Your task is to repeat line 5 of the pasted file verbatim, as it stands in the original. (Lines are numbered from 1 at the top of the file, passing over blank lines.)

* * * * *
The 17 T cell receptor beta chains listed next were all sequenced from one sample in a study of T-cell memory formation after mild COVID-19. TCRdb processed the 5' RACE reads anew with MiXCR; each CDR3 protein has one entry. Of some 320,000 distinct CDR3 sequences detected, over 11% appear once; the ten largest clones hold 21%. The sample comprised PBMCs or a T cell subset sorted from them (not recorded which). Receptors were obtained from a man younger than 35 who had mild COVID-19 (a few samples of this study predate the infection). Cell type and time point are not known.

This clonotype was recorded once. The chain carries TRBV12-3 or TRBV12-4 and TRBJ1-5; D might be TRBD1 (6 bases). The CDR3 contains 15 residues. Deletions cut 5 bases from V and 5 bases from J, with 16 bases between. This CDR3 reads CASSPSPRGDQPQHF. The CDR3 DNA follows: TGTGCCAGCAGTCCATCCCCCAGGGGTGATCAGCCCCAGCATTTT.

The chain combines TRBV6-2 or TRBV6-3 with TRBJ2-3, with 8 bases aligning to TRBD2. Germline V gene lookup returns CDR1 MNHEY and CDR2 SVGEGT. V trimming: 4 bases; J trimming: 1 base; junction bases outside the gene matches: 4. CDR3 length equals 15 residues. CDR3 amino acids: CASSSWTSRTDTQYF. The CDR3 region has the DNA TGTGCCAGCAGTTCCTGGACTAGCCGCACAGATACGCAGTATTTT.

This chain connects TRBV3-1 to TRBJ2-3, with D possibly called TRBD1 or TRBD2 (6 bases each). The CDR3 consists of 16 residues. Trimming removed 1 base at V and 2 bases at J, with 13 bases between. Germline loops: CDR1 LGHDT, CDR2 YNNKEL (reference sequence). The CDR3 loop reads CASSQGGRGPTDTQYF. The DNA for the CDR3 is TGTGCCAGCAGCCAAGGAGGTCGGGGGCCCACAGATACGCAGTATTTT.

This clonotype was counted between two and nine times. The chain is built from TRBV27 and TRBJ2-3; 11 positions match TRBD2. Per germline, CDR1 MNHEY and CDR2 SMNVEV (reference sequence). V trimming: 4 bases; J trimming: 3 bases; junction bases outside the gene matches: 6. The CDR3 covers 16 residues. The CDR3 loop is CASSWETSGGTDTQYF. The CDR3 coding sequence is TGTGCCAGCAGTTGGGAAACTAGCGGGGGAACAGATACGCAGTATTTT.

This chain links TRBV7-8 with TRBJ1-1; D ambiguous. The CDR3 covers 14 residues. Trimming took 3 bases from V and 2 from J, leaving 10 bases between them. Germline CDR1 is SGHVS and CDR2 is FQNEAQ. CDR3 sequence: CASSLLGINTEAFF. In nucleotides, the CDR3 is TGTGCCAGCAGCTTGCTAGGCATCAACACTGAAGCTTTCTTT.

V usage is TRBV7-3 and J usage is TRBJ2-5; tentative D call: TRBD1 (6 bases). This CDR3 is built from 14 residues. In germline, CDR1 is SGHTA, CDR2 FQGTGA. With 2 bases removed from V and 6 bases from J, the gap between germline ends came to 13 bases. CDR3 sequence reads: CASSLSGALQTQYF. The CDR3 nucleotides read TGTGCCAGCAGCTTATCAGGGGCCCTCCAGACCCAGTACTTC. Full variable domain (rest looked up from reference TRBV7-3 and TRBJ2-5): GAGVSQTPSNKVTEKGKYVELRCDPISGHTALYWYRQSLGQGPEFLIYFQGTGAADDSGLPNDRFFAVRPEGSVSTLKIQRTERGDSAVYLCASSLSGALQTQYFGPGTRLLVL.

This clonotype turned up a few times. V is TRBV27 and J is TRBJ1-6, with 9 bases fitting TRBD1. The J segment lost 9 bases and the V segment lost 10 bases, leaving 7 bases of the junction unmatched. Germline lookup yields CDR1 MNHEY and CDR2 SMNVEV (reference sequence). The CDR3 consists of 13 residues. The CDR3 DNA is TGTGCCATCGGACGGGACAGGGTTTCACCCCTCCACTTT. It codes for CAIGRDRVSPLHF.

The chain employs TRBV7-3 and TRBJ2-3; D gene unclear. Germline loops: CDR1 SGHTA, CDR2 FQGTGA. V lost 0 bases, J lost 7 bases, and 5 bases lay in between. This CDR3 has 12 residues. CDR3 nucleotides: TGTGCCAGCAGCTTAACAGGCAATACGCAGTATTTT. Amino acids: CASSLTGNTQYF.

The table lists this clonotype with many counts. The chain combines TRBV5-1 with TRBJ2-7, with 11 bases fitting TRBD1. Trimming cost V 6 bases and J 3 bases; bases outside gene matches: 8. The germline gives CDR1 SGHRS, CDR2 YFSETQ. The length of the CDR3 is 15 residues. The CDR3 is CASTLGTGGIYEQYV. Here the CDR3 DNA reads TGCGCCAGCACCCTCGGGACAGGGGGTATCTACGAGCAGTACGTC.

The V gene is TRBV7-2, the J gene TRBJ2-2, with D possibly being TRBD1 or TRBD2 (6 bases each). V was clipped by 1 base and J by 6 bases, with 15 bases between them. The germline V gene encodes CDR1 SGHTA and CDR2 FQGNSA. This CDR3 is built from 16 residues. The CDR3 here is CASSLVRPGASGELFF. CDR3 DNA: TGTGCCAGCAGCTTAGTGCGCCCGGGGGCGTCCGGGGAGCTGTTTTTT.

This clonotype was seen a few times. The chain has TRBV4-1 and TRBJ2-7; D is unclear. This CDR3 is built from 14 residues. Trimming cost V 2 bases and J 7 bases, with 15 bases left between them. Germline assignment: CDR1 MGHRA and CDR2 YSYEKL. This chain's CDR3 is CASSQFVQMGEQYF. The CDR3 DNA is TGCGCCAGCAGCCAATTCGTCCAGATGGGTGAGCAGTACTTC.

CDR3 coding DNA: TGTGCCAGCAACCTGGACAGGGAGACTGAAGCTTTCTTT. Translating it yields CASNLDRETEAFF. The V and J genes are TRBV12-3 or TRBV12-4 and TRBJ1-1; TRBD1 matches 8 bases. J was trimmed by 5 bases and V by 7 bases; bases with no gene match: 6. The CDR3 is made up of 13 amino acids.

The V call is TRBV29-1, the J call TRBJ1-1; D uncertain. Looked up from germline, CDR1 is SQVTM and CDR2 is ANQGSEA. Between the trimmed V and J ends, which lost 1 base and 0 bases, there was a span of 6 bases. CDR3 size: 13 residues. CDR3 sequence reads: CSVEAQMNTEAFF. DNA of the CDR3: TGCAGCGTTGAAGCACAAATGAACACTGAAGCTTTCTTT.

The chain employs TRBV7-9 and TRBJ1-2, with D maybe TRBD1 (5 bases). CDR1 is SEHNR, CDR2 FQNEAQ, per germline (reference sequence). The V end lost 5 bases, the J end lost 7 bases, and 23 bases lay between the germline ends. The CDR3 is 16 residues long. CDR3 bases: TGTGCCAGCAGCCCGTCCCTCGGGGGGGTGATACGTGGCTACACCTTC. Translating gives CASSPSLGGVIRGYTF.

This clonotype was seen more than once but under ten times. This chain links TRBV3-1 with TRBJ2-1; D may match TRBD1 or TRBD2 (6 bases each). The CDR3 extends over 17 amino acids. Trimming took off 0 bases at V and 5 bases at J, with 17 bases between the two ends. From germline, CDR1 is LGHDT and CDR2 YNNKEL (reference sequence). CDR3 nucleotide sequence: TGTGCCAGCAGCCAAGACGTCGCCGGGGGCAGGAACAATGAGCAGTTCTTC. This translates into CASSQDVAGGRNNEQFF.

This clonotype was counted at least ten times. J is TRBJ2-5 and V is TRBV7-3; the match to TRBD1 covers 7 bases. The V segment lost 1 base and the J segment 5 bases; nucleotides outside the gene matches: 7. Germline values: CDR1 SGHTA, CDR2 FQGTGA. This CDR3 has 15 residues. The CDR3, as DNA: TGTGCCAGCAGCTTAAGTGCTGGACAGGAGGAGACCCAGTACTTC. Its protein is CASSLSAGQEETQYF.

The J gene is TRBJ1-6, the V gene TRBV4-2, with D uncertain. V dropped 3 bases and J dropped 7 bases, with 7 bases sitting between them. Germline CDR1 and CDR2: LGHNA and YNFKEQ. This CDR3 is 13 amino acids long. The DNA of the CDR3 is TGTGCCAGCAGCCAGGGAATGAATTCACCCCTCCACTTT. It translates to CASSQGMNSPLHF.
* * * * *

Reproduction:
This clonotype was counted between two and nine times. The chain is built from TRBV27 and TRBJ2-3; 11 positions match TRBD2. Per germline, CDR1 MNHEY and CDR2 SMNVEV (reference sequence). V trimming: 4 bases; J trimming: 3 bases; junction bases outside the gene matches: 6. The CDR3 covers 16 residues. The CDR3 loop is CASSWETSGGTDTQYF. The CDR3 coding sequence is TGTGCCAGCAGTTGGGAAACTAGCGGGGGAACAGATACGCAGTATTTT.